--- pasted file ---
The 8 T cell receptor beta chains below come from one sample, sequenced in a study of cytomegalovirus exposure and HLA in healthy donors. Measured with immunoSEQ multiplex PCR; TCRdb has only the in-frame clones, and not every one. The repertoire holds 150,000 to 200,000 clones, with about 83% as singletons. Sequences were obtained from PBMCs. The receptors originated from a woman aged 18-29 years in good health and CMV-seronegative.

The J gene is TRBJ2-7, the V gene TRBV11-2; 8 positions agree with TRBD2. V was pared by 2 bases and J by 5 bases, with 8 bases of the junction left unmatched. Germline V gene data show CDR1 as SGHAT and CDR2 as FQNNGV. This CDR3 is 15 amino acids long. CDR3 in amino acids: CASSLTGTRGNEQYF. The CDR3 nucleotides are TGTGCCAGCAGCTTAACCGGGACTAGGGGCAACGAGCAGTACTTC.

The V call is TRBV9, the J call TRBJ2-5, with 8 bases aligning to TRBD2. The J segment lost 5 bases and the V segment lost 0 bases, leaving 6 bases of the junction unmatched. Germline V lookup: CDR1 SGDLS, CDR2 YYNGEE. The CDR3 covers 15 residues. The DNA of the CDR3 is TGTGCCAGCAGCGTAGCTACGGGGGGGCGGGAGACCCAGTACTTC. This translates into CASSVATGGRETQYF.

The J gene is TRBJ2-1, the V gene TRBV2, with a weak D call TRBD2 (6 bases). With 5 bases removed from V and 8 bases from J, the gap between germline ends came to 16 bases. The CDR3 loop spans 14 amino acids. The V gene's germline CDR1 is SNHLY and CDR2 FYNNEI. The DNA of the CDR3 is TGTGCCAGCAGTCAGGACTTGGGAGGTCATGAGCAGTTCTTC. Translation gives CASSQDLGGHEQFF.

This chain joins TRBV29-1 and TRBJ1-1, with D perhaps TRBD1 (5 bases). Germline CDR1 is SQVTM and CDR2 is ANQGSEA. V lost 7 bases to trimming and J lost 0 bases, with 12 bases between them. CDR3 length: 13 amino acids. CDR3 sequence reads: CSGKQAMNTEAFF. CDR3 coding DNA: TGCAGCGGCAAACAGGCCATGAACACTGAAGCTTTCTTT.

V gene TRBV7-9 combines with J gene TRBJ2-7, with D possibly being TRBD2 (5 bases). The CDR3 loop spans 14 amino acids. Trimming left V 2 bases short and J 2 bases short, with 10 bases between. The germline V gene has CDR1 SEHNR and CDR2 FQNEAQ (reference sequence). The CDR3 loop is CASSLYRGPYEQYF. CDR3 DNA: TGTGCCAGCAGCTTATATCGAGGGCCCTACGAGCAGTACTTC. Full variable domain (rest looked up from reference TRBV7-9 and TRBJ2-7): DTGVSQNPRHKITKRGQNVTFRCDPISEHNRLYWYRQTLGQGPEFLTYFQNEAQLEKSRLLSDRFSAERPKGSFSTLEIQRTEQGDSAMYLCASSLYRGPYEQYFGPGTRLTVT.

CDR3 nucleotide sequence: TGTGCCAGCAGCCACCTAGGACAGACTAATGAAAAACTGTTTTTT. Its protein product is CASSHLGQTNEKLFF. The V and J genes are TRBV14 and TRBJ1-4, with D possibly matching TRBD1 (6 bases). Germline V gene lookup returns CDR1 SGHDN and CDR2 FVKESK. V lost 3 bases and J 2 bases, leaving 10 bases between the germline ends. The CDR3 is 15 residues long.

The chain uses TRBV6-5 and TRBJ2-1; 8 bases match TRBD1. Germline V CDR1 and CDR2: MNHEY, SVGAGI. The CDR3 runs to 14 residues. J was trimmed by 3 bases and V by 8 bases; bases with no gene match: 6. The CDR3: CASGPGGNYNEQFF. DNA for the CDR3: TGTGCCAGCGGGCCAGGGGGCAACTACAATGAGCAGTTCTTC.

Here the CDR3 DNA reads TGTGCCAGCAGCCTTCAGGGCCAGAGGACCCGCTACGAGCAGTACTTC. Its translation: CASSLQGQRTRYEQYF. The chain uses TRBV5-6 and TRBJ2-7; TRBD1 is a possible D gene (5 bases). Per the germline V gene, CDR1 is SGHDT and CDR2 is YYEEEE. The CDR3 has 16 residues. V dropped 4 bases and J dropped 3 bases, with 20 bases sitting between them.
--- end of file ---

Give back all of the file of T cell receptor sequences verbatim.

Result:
The 8 T cell receptor beta chains below come from one sample, sequenced in a study of cytomegalovirus exposure and HLA in healthy donors. Measured with immunoSEQ multiplex PCR; TCRdb has only the in-frame clones, and not every one. The repertoire holds 150,000 to 200,000 clones, with about 83% as singletons. Sequences were obtained from PBMCs. The receptors originated from a woman aged 18-29 years in good health and CMV-seronegative.

The J gene is TRBJ2-7, the V gene TRBV11-2; 8 positions agree with TRBD2. V was pared by 2 bases and J by 5 bases, with 8 bases of the junction left unmatched. Germline V gene data show CDR1 as SGHAT and CDR2 as FQNNGV. This CDR3 is 15 amino acids long. CDR3 in amino acids: CASSLTGTRGNEQYF. The CDR3 nucleotides are TGTGCCAGCAGCTTAACCGGGACTAGGGGCAACGAGCAGTACTTC.

The V call is TRBV9, the J call TRBJ2-5, with 8 bases aligning to TRBD2. The J segment lost 5 bases and the V segment lost 0 bases, leaving 6 bases of the junction unmatched. Germline V lookup: CDR1 SGDLS, CDR2 YYNGEE. The CDR3 covers 15 residues. The DNA of the CDR3 is TGTGCCAGCAGCGTAGCTACGGGGGGGCGGGAGACCCAGTACTTC. This translates into CASSVATGGRETQYF.

The J gene is TRBJ2-1, the V gene TRBV2, with a weak D call TRBD2 (6 bases). With 5 bases removed from V and 8 bases from J, the gap between germline ends came to 16 bases. The CDR3 loop spans 14 amino acids. The V gene's germline CDR1 is SNHLY and CDR2 FYNNEI. The DNA of the CDR3 is TGTGCCAGCAGTCAGGACTTGGGAGGTCATGAGCAGTTCTTC. Translation gives CASSQDLGGHEQFF.

This chain joins TRBV29-1 and TRBJ1-1, with D perhaps TRBD1 (5 bases). Germline CDR1 is SQVTM and CDR2 is ANQGSEA. V lost 7 bases to trimming and J lost 0 bases, with 12 bases between them. CDR3 length: 13 amino acids. CDR3 sequence reads: CSGKQAMNTEAFF. CDR3 coding DNA: TGCAGCGGCAAACAGGCCATGAACACTGAAGCTTTCTTT.

V gene TRBV7-9 combines with J gene TRBJ2-7, with D possibly being TRBD2 (5 bases). The CDR3 loop spans 14 amino acids. Trimming left V 2 bases short and J 2 bases short, with 10 bases between. The germline V gene has CDR1 SEHNR and CDR2 FQNEAQ (reference sequence). The CDR3 loop is CASSLYRGPYEQYF. CDR3 DNA: TGTGCCAGCAGCTTATATCGAGGGCCCTACGAGCAGTACTTC. Full variable domain (rest looked up from reference TRBV7-9 and TRBJ2-7): DTGVSQNPRHKITKRGQNVTFRCDPISEHNRLYWYRQTLGQGPEFLTYFQNEAQLEKSRLLSDRFSAERPKGSFSTLEIQRTEQGDSAMYLCASSLYRGPYEQYFGPGTRLTVT.

CDR3 nucleotide sequence: TGTGCCAGCAGCCACCTAGGACAGACTAATGAAAAACTGTTTTTT. Its protein product is CASSHLGQTNEKLFF. The V and J genes are TRBV14 and TRBJ1-4, with D possibly matching TRBD1 (6 bases). Germline V gene lookup returns CDR1 SGHDN and CDR2 FVKESK. V lost 3 bases and J 2 bases, leaving 10 bases between the germline ends. The CDR3 is 15 residues long.

The chain uses TRBV6-5 and TRBJ2-1; 8 bases match TRBD1. Germline V CDR1 and CDR2: MNHEY, SVGAGI. The CDR3 runs to 14 residues. J was trimmed by 3 bases and V by 8 bases; bases with no gene match: 6. The CDR3: CASGPGGNYNEQFF. DNA for the CDR3: TGTGCCAGCGGGCCAGGGGGCAACTACAATGAGCAGTTCTTC.

Here the CDR3 DNA reads TGTGCCAGCAGCCTTCAGGGCCAGAGGACCCGCTACGAGCAGTACTTC. Its translation: CASSLQGQRTRYEQYF. The chain uses TRBV5-6 and TRBJ2-7; TRBD1 is a possible D gene (5 bases). Per the germline V gene, CDR1 is SGHDT and CDR2 is YYEEEE. The CDR3 has 16 residues. V dropped 4 bases and J dropped 3 bases, with 20 bases sitting between them.